July 20, 2015

New Horizons brings Pluto up close and personal

by Bonnie Denmark

All eyes are on Pluto, the latest darling of our galaxy. On the morning of July 14, 2015, the New Horizons spacecraft came within 7,750 miles of Pluto in a historic data-gathering flyby. At a brisk 31,000 miles per hour, New Horizons has traveled 3 billion miles (4.8 billion km) over 9 ½ years and is now phoning home with images that are surpassing the wildest dreams of space scientists. While still nearly a week away from the closest approach to Pluto, New Horizons returned a valentine from the dwarf planet: A heart-shaped feature that dominated Pluto’s surface.

NASA’s New Horizons spacecraft sent this image of Pluto taken on July 13, 2015, when the spacecraft was still almost half a million miles (768,000 km) from the surface. The view is dominated by a large, bright heart-shaped feature, now unofficially named Tombaugh Regio in honor of the American astronomer who discovered Pluto in 1930. The feature measures approximately 1,000 miles (1,600 km) across. Credits: NASA/APL/SwRI

The New Horizons mission was decades in coming, a story of perseverance, dedication, and dreams of testing the human potential. The Pluto story began in 1930 with Clyde Tombaugh, a high school graduate with a love of outer space. He lived on a remote farm in Kansas, where he taught himself astronomy and trigonometry. He built his own telescopes and patiently sketched his observations. His drawings so impressed astronomers at the Lowell Observatory that they invited Tombaugh to work with their new telescope in Flagstaff, Arizona. There, after two years and thousands of hours gathering and studying millions of images of stars, Tombaugh discovered Pluto. (Academy of Achievement, 1991).

Pluto long remained a mystery, a fuzzy blob of light even from the most powerful telescope, but there was little serious discussion of exploring the outermost edge of the solar system. The impetus for unlocking this new frontier came from Alan Stern, planetary scientist at the Southwest Research Institute and New Horizons principal investigator. While still a graduate student in 1989, Stern suggested a Pluto mission to NASA. For many years, a small band of fellow Pluto enthusiasts known as the “Pluto Underground” campaigned for the mission. In 2001, NASA finally approved the project and Stern began assembling a team, which now includes hundreds of scientists, engineers, and technicians, about a quarter of whom are female. Young people were deliberately selected to help ensure that the people who invested so much of their career in the project would be around to see the outcome. (The Year of Pluto, 2015)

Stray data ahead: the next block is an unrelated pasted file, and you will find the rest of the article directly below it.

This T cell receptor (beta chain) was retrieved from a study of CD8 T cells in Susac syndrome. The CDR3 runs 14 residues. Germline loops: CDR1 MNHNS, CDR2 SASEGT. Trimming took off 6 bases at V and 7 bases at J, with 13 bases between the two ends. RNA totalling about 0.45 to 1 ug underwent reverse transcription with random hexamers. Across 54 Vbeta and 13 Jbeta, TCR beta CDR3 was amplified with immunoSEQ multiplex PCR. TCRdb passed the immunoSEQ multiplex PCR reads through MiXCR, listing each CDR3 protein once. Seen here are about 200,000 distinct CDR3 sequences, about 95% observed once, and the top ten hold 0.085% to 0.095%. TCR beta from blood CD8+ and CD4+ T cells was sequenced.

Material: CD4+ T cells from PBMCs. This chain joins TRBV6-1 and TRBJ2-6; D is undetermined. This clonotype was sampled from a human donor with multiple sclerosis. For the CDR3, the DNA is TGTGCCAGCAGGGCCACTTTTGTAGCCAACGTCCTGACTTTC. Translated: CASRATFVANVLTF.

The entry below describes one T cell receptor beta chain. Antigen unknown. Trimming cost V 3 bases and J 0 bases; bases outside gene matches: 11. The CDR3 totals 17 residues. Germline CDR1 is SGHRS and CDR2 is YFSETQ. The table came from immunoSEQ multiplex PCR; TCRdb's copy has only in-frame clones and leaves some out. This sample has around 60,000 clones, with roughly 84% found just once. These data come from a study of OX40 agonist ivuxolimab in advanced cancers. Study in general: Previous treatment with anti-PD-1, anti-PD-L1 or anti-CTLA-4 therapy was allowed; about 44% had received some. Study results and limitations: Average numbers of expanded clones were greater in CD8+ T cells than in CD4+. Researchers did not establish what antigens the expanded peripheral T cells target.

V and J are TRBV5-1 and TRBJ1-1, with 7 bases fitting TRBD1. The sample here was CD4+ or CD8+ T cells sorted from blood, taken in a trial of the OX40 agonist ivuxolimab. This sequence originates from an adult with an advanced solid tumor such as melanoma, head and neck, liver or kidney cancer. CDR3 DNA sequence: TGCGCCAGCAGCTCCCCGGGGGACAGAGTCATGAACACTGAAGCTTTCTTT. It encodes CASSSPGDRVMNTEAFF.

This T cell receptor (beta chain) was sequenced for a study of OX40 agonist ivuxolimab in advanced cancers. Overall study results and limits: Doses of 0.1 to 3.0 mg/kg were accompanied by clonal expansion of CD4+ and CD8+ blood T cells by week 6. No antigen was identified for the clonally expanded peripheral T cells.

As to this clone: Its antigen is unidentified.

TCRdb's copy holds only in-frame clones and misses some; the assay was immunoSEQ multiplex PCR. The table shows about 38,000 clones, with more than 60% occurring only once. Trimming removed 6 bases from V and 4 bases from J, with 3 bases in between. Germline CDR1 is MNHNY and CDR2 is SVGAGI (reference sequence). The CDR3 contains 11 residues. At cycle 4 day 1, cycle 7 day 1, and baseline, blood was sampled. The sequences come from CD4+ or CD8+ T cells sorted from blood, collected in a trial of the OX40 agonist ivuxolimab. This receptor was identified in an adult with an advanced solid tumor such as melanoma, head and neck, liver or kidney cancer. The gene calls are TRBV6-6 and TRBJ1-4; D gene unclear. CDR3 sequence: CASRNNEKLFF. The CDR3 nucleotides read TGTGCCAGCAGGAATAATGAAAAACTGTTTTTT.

New Horizons Principal Investigator Alan Stern of the Southwest Research Institute celebrates with New Horizons Flight Controllers after receiving confirmation that the spacecraft had successfully completed its flyby of Pluto, July 14, 2015, in the Mission Operations Center of the Johns Hopkins University Applied Physics Lab. Credits: NASA / Bill Ingalls

New Horizons set off from Cape Canaveral, Florida, on January 19, 2006, on a mission to collect data and images of Pluto, its moons, and other objects in the Kuiper Belt, the mysterious, icy “third zone” on the outer reaches of our solar system. When the mission began, Pluto was still known as the 9th planet in our solar system, but a mere seven months later it was relegated to the newly-defined category of “dwarf planet”  by the International Astronomical Union to the consternation of the public and many scientists alike. Two years before the spacecraft was launched, Stern stated the mission’s objective (The Year of Pluto):

[T]he key to planetary science is that you really have to go places to get the resolution, to get up close enough to really see what’s going on. We want to get up close and personal. —Alan Stern, New Horizons Principal Investigator, Southwest Research Institute

“Up close and personal” is a fitting description of the stunning images that New Horizons has been sending home. Outfitted with seven of the sleekest scientific instruments available, the spacecraft can record incredibly detailed images, make heat maps, measure solar wind, analyze gases and dust particles, and transmit all the data back to Earth.